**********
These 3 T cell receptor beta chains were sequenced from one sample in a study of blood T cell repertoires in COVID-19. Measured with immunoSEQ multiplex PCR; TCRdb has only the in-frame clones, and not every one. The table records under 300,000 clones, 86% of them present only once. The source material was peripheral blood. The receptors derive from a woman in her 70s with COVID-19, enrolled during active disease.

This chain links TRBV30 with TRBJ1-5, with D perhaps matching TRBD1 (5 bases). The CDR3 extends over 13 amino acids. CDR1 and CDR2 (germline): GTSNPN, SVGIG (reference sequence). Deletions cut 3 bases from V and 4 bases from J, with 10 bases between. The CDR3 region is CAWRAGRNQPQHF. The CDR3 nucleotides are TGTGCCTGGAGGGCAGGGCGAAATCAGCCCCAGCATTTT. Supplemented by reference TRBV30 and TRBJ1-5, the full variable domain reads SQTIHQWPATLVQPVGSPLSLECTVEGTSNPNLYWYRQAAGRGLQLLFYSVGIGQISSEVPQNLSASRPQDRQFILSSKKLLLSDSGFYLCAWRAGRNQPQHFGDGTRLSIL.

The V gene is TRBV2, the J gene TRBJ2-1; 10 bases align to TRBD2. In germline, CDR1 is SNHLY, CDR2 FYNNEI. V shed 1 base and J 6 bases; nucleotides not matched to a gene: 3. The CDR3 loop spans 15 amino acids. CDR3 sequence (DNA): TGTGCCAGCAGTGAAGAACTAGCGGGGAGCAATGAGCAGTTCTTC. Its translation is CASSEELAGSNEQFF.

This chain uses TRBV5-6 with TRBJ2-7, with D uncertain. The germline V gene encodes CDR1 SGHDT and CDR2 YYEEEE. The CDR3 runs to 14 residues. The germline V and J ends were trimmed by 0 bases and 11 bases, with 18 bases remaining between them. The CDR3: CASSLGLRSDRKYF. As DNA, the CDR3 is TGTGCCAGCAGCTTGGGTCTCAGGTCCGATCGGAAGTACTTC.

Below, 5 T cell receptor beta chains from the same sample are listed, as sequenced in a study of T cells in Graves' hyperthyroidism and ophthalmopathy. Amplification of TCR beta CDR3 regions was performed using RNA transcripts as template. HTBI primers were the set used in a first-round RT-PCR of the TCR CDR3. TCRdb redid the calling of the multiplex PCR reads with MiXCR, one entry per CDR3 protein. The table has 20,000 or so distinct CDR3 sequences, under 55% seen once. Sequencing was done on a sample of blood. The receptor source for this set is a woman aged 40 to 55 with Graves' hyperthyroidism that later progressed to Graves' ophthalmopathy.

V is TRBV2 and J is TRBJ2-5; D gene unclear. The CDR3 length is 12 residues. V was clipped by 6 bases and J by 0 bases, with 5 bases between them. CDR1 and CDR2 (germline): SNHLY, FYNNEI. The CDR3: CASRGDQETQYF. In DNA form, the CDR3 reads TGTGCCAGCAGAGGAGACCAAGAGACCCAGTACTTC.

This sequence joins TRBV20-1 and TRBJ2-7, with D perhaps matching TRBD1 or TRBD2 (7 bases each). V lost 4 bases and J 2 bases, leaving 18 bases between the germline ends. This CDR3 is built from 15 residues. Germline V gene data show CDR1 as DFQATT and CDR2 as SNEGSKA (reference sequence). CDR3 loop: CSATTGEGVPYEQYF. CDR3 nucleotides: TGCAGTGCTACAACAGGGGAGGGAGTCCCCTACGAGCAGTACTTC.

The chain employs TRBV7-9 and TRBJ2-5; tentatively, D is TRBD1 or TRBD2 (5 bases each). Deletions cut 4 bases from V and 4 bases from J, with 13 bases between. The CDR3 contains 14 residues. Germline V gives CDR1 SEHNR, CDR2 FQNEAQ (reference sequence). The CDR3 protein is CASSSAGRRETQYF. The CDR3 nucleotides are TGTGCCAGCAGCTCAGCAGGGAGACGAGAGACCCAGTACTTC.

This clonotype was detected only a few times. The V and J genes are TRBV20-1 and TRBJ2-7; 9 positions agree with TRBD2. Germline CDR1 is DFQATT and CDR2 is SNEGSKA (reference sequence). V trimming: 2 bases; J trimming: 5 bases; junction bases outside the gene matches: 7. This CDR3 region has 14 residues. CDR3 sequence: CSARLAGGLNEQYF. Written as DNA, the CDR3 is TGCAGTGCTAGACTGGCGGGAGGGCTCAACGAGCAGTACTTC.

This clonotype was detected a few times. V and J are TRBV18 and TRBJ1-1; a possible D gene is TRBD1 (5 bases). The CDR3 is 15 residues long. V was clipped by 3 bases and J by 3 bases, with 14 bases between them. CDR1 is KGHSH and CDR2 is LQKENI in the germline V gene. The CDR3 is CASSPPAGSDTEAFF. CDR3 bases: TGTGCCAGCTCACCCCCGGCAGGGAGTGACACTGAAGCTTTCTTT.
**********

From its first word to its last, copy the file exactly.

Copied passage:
These 3 T cell receptor beta chains were sequenced from one sample in a study of blood T cell repertoires in COVID-19. Measured with immunoSEQ multiplex PCR; TCRdb has only the in-frame clones, and not every one. The table records under 300,000 clones, 86% of them present only once. The source material was peripheral blood. The receptors derive from a woman in her 70s with COVID-19, enrolled during active disease.

This chain links TRBV30 with TRBJ1-5, with D perhaps matching TRBD1 (5 bases). The CDR3 extends over 13 amino acids. CDR1 and CDR2 (germline): GTSNPN, SVGIG (reference sequence). Deletions cut 3 bases from V and 4 bases from J, with 10 bases between. The CDR3 region is CAWRAGRNQPQHF. The CDR3 nucleotides are TGTGCCTGGAGGGCAGGGCGAAATCAGCCCCAGCATTTT. Supplemented by reference TRBV30 and TRBJ1-5, the full variable domain reads SQTIHQWPATLVQPVGSPLSLECTVEGTSNPNLYWYRQAAGRGLQLLFYSVGIGQISSEVPQNLSASRPQDRQFILSSKKLLLSDSGFYLCAWRAGRNQPQHFGDGTRLSIL.

The V gene is TRBV2, the J gene TRBJ2-1; 10 bases align to TRBD2. In germline, CDR1 is SNHLY, CDR2 FYNNEI. V shed 1 base and J 6 bases; nucleotides not matched to a gene: 3. The CDR3 loop spans 15 amino acids. CDR3 sequence (DNA): TGTGCCAGCAGTGAAGAACTAGCGGGGAGCAATGAGCAGTTCTTC. Its translation is CASSEELAGSNEQFF.

This chain uses TRBV5-6 with TRBJ2-7, with D uncertain. The germline V gene encodes CDR1 SGHDT and CDR2 YYEEEE. The CDR3 runs to 14 residues. The germline V and J ends were trimmed by 0 bases and 11 bases, with 18 bases remaining between them. The CDR3: CASSLGLRSDRKYF. As DNA, the CDR3 is TGTGCCAGCAGCTTGGGTCTCAGGTCCGATCGGAAGTACTTC.

Below, 5 T cell receptor beta chains from the same sample are listed, as sequenced in a study of T cells in Graves' hyperthyroidism and ophthalmopathy. Amplification of TCR beta CDR3 regions was performed using RNA transcripts as template. HTBI primers were the set used in a first-round RT-PCR of the TCR CDR3. TCRdb redid the calling of the multiplex PCR reads with MiXCR, one entry per CDR3 protein. The table has 20,000 or so distinct CDR3 sequences, under 55% seen once. Sequencing was done on a sample of blood. The receptor source for this set is a woman aged 40 to 55 with Graves' hyperthyroidism that later progressed to Graves' ophthalmopathy.

V is TRBV2 and J is TRBJ2-5; D gene unclear. The CDR3 length is 12 residues. V was clipped by 6 bases and J by 0 bases, with 5 bases between them. CDR1 and CDR2 (germline): SNHLY, FYNNEI. The CDR3: CASRGDQETQYF. In DNA form, the CDR3 reads TGTGCCAGCAGAGGAGACCAAGAGACCCAGTACTTC.

This sequence joins TRBV20-1 and TRBJ2-7, with D perhaps matching TRBD1 or TRBD2 (7 bases each). V lost 4 bases and J 2 bases, leaving 18 bases between the germline ends. This CDR3 is built from 15 residues. Germline V gene data show CDR1 as DFQATT and CDR2 as SNEGSKA (reference sequence). CDR3 loop: CSATTGEGVPYEQYF. CDR3 nucleotides: TGCAGTGCTACAACAGGGGAGGGAGTCCCCTACGAGCAGTACTTC.

The chain employs TRBV7-9 and TRBJ2-5; tentatively, D is TRBD1 or TRBD2 (5 bases each). Deletions cut 4 bases from V and 4 bases from J, with 13 bases between. The CDR3 contains 14 residues. Germline V gives CDR1 SEHNR, CDR2 FQNEAQ (reference sequence). The CDR3 protein is CASSSAGRRETQYF. The CDR3 nucleotides are TGTGCCAGCAGCTCAGCAGGGAGACGAGAGACCCAGTACTTC.

This clonotype was detected only a few times. The V and J genes are TRBV20-1 and TRBJ2-7; 9 positions agree with TRBD2. Germline CDR1 is DFQATT and CDR2 is SNEGSKA (reference sequence). V trimming: 2 bases; J trimming: 5 bases; junction bases outside the gene matches: 7. This CDR3 region has 14 residues. CDR3 sequence: CSARLAGGLNEQYF. Written as DNA, the CDR3 is TGCAGTGCTAGACTGGCGGGAGGGCTCAACGAGCAGTACTTC.

This clonotype was detected a few times. V and J are TRBV18 and TRBJ1-1; a possible D gene is TRBD1 (5 bases). The CDR3 is 15 residues long. V was clipped by 3 bases and J by 3 bases, with 14 bases between them. CDR1 is KGHSH and CDR2 is LQKENI in the germline V gene. The CDR3 is CASSPPAGSDTEAFF. CDR3 bases: TGTGCCAGCTCACCCCCGGCAGGGAGTGACACTGAAGCTTTCTTT.